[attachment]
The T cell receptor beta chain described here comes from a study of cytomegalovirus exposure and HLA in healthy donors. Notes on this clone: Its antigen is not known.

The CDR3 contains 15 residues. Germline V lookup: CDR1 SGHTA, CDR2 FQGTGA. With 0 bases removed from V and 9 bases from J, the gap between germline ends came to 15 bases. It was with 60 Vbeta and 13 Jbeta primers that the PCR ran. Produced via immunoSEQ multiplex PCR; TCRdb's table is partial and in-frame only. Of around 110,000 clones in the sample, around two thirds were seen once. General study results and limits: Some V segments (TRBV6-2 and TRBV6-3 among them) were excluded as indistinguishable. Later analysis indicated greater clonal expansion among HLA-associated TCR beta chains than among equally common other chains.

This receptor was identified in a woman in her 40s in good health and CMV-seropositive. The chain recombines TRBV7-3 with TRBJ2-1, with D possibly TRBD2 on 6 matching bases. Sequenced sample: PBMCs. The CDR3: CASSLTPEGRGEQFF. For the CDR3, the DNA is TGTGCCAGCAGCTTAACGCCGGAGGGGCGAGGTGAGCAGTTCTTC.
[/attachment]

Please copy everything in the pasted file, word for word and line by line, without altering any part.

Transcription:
The T cell receptor beta chain described here comes from a study of cytomegalovirus exposure and HLA in healthy donors. Notes on this clone: Its antigen is not known.

The CDR3 contains 15 residues. Germline V lookup: CDR1 SGHTA, CDR2 FQGTGA. With 0 bases removed from V and 9 bases from J, the gap between germline ends came to 15 bases. It was with 60 Vbeta and 13 Jbeta primers that the PCR ran. Produced via immunoSEQ multiplex PCR; TCRdb's table is partial and in-frame only. Of around 110,000 clones in the sample, around two thirds were seen once. General study results and limits: Some V segments (TRBV6-2 and TRBV6-3 among them) were excluded as indistinguishable. Later analysis indicated greater clonal expansion among HLA-associated TCR beta chains than among equally common other chains.

This receptor was identified in a woman in her 40s in good health and CMV-seropositive. The chain recombines TRBV7-3 with TRBJ2-1, with D possibly TRBD2 on 6 matching bases. Sequenced sample: PBMCs. The CDR3: CASSLTPEGRGEQFF. For the CDR3, the DNA is TGTGCCAGCAGCTTAACGCCGGAGGGGCGAGGTGAGCAGTTCTTC.